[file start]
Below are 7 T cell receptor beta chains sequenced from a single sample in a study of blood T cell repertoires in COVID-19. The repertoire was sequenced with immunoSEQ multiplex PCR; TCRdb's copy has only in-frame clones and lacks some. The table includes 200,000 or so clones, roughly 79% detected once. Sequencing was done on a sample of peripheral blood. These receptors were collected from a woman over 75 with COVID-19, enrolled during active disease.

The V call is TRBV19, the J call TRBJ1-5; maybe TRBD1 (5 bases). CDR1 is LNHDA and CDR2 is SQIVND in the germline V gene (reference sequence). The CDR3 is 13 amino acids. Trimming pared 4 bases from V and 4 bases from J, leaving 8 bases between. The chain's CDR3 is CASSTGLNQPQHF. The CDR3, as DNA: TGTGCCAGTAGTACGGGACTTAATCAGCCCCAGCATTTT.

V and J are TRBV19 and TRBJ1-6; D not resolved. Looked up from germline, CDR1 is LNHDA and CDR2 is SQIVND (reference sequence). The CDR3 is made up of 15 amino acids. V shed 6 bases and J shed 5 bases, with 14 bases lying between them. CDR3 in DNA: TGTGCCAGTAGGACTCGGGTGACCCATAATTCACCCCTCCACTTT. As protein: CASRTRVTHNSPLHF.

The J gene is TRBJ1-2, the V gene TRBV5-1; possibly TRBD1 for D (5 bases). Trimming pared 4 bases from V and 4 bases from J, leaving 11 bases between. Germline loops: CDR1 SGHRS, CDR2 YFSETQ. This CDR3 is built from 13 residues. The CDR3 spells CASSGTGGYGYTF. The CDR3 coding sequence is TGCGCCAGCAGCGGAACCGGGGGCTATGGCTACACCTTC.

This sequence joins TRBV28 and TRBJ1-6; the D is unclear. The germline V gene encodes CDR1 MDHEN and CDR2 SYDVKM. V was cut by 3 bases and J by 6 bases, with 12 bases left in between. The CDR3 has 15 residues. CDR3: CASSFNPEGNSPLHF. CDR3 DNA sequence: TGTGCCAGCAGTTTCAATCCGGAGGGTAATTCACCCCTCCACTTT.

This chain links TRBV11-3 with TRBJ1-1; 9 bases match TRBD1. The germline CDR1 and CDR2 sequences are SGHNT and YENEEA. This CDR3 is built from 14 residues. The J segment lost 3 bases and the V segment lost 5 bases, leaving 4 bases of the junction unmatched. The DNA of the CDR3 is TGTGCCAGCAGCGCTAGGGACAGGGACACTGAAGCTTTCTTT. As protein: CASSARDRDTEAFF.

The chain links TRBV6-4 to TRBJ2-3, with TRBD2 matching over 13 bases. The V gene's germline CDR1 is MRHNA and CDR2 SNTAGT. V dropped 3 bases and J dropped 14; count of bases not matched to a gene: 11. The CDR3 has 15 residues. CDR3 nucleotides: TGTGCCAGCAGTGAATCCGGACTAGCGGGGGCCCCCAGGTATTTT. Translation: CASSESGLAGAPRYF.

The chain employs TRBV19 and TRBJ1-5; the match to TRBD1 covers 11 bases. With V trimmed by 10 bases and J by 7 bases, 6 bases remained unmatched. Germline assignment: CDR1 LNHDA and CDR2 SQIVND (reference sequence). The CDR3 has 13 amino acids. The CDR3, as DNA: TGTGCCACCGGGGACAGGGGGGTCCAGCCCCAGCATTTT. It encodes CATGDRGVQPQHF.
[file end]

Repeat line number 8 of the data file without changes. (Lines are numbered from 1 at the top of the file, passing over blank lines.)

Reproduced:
The chain employs TRBV19 and TRBJ1-5; the match to TRBD1 covers 11 bases. With V trimmed by 10 bases and J by 7 bases, 6 bases remained unmatched. Germline assignment: CDR1 LNHDA and CDR2 SQIVND (reference sequence). The CDR3 has 13 amino acids. The CDR3, as DNA: TGTGCCACCGGGGACAGGGGGGTCCAGCCCCAGCATTTT. It encodes CATGDRGVQPQHF.